When the existing trustees took over the running of the sanctuary in 2004, the site was dilapidated, scruffy and very unsafe.
Since then much effort has been put into improving the site, both for the animals and our visitors, and we’re pleased to say that today we have an attractive, welcoming environment, where you can visit and spend time with the animals in safety and comfort.
Our visitor centre opened in 2012 and this enables us to run lots of group activities and to provide refreshments and information for visitors when it’s open to the public at weekends.
Hope Pastures was selected as a Bramham Horse Trials’ Official Charity for 2017, in recognition of the ongoing contibution the sanctuary makes to equine welfare.
2015 Hope Pastures became a member of the National Equine Welfare Council (NEWC).
Hope Pastures was selected as a BETA International ‘chosen charity’ for 2015-16, further evidence of industry support for the work done at the sanctuary.
2015 Sophie Kendrick was nominated for the Petplan Animal Charity Employee of the Year Award and Hope Pastures was nominated for the Animal Charity Team of the Year Award.
2014, 2015 and 2016 Hope Pastures was nominated for the Child Friendly Leeds Awards.
Hope Pastures – Equine Charity of the Year 2011
February 26th 2010 We were very proud when one of our longest-serving volunteers, Jim O’Neil, was the winner of the Leeds’ Year of Volunteering Environments, Parks & Wildlife Award. Jim comes to the sanctuary every morning to help the yard staff water the horses and deal with the odd jobs around the place. The wild birds that visit Hope Pastures also appreciate all that Jim does as he tops up all the bird feeders everyday through the long winter months.
Well done Jim, you deserve it.
Hope Pastures IFAW Animal Action Awards Winner 2007
December 2007 Sophie Kendrick, our yard manager, was selected by the BEF (British Equestrian Federation) as one of 7 finalists in the Groom of the Year competition. Sophie was recognised for the work that she had done over the years. She deserves to be nominated for such a prestigious award in recognition of her dedication and commitment to animal welfare. Sophie said ” the part of the job I love most is seeing the horses get back to their full health”. Well done Sophie!!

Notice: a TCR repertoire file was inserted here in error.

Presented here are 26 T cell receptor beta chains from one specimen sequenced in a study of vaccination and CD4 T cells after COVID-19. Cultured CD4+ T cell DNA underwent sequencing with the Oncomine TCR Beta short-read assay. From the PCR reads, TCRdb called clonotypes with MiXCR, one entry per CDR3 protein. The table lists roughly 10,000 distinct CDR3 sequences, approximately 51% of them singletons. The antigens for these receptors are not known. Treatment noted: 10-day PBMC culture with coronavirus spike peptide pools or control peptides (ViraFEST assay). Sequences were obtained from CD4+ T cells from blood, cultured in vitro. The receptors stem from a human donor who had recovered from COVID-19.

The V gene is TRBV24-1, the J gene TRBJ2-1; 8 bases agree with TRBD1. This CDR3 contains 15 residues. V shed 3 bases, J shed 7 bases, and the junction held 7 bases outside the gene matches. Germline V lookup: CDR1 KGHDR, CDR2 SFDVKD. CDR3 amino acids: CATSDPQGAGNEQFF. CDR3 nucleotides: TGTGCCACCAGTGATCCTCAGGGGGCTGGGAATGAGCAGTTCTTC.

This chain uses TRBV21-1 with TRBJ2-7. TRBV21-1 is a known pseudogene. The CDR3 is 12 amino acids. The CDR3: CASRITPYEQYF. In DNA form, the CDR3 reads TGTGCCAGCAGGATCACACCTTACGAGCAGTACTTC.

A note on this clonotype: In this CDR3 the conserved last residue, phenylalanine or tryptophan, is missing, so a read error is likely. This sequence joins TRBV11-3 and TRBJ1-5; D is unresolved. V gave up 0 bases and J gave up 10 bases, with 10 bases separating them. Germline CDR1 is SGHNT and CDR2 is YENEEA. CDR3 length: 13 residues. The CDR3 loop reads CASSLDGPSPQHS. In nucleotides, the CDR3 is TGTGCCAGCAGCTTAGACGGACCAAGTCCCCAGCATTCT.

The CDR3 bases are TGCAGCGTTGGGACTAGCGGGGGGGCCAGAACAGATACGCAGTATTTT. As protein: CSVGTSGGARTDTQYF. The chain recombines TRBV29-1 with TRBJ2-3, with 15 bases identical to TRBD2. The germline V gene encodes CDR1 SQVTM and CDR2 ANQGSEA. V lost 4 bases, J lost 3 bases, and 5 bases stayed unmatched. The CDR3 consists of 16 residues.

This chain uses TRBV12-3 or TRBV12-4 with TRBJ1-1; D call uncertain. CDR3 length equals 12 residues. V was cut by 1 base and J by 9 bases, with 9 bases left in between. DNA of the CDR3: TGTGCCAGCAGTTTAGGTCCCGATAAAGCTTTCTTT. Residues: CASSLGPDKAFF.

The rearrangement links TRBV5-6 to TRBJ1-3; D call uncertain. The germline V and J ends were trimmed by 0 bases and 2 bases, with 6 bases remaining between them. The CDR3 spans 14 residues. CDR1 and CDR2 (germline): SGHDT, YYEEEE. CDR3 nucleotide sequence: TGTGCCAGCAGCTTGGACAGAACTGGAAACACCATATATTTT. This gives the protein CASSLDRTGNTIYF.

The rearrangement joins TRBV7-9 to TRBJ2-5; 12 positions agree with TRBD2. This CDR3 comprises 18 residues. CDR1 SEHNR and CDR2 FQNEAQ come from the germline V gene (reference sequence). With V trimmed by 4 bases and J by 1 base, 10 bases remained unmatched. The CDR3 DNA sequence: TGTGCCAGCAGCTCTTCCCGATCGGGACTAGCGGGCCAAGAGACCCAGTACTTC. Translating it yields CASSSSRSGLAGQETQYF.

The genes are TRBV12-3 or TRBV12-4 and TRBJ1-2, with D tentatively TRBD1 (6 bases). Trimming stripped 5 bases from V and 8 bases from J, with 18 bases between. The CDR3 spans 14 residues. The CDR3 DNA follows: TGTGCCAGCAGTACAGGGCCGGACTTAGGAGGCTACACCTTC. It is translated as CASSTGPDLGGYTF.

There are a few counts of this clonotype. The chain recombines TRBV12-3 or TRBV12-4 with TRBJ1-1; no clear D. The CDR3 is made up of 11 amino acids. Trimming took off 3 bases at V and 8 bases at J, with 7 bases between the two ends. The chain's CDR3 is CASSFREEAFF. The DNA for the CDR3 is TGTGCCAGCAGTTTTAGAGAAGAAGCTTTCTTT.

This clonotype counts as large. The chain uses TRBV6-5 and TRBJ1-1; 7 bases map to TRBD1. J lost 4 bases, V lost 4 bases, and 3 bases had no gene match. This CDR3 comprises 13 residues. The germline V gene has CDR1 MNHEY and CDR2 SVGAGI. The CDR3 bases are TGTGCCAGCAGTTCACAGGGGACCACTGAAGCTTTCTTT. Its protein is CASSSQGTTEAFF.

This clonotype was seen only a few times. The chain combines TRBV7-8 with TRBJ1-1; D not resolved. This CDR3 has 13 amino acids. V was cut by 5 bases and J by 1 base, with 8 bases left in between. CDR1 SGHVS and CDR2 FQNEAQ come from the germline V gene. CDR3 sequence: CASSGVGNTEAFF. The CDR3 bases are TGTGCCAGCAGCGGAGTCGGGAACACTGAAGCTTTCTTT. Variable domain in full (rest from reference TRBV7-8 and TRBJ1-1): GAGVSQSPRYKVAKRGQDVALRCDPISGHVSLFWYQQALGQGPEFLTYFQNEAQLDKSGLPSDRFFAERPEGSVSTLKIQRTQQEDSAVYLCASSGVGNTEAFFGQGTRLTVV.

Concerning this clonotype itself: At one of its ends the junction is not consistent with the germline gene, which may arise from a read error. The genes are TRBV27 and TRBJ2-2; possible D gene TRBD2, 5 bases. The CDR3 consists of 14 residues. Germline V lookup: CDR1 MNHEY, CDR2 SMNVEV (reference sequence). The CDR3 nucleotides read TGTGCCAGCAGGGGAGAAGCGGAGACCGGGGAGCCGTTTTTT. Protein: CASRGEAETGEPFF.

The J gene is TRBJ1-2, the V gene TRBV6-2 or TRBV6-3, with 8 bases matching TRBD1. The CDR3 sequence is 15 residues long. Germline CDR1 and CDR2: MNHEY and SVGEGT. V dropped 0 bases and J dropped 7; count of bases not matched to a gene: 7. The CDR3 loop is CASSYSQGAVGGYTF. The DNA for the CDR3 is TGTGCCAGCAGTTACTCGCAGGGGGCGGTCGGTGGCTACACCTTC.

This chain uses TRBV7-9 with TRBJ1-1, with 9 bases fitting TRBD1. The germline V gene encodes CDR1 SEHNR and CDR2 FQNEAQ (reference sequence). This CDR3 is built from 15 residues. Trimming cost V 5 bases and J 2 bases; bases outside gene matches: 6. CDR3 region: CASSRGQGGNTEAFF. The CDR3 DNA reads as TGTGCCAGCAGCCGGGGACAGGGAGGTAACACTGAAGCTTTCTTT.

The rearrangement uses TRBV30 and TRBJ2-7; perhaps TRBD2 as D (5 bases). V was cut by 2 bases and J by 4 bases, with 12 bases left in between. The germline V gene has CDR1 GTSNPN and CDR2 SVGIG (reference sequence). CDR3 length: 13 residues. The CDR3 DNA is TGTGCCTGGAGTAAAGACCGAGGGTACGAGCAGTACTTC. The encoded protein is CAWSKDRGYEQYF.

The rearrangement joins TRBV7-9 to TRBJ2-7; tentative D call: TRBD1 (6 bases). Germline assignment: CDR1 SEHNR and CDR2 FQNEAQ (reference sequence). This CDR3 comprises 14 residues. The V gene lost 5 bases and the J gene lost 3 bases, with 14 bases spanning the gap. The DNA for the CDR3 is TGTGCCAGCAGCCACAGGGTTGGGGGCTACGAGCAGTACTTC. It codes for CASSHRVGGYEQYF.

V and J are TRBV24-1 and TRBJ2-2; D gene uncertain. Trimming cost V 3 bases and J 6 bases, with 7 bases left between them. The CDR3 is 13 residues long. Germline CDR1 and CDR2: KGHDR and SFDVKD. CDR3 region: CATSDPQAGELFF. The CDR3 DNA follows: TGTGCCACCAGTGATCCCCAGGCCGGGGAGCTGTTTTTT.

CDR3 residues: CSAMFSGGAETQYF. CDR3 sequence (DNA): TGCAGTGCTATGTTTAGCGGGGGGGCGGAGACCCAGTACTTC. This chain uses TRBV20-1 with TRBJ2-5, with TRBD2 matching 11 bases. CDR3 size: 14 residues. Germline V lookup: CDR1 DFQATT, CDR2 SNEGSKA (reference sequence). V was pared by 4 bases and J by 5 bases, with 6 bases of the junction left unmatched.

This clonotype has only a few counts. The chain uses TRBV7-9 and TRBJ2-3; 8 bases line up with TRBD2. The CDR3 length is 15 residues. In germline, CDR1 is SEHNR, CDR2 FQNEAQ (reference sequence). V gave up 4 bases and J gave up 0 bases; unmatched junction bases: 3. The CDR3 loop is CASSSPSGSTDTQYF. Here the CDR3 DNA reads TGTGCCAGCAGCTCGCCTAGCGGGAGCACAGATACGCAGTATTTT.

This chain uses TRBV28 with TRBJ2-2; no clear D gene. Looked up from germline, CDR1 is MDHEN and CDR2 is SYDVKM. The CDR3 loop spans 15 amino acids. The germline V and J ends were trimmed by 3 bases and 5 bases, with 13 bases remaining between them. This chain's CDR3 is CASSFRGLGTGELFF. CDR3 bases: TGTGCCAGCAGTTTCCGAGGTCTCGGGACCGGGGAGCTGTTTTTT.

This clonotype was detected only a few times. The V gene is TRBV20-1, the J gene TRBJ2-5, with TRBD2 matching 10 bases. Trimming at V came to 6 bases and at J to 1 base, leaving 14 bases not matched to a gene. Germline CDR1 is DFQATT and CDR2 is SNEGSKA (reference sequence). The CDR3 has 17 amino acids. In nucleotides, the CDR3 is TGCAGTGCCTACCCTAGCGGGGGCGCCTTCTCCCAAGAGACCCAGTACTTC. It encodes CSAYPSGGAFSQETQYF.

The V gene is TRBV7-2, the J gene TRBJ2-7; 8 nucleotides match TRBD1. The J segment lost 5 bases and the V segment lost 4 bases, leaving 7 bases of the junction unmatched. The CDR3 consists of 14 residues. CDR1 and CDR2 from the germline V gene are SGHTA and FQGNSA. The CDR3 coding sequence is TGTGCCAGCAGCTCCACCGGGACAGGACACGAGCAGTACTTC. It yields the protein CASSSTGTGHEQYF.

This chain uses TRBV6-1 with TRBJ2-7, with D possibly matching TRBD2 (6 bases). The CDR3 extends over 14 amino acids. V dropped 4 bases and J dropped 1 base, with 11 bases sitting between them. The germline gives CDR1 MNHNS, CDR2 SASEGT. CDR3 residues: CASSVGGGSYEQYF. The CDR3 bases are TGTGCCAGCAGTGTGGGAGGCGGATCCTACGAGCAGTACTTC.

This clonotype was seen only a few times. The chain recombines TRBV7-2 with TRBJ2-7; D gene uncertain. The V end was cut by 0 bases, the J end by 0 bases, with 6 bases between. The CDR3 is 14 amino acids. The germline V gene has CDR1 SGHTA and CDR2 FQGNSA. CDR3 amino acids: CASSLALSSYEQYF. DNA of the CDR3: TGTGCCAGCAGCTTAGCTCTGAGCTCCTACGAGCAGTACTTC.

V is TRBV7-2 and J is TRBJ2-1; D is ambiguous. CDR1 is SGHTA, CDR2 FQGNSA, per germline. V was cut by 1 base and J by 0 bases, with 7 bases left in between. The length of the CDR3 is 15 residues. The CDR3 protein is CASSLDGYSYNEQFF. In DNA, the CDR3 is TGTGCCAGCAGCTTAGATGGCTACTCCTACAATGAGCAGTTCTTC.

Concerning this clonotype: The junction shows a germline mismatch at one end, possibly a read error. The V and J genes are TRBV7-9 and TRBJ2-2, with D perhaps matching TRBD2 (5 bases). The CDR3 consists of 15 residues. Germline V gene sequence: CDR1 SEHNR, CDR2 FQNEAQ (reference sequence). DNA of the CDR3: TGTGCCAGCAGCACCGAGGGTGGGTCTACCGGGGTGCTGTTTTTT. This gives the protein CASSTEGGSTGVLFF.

Here at Hope Pastures we’re all great animal lovers and this extents beyond domestic pets to wildlife too. We count ourselves really lucky to have the opportunity to maintain our land in a wildlife friendly way and also to find ways to actively encourage wildlife within the city so that many more can thrive and prosper.
We don’t use pesticides on our fields and we maintain trees and dry stone walls so that they create permanent safe habitats for all types of wildlife. We’ve also planted hundreds of new trees and shrubs over the last few years, as well as a garden area with lots of plants which attract butterflies and bees in the summer.
We’re lucky to have one volunteer, Jim who feeds the wild birds all through the winter and this keeps a variety or birds happy. Some of the birds at the sanctuary include:
Wrens / Robins / Chaffinches / Song Thrushes / Crows / Red Kite / Goldfinches / Blue Tits / Great Tits / Jackdaws / Swallows / Greenfinch / Dunnock / Woodpeckers / Magpies / Blackbirds / Sparrows / Jays
Some birds seen around the sanctuary.
The swallows rear several broods of chicks every year. More unusual birds for the city are our lone pheasant, a pair of red kites and more recently a pair of kestrels. These have become quite brave as we often lead the horses within a few feet of where they are perched. We’ve noticed that these birds of prey have arrived to hunt our resting land, where the grass has grown long with a variety of insects and rodents thriving in it.
Mammals regularly seen include field voles, field mice, moles, weasels, shrews and even roe deer in the big horses’ field and in the woods behind the ponies’ field. Bats regularly come to feed at dusk on the insects and flies around our manure heap.
Since we began resting sections of our fields we have seen wildflowers flourishing and in turn this has provided the perfect space for grasshoppers, ladybirds, dragonflies, and a huge variety of other insects to live happily.
Further down the ponies’ fields, near the beck there are even newts living happily.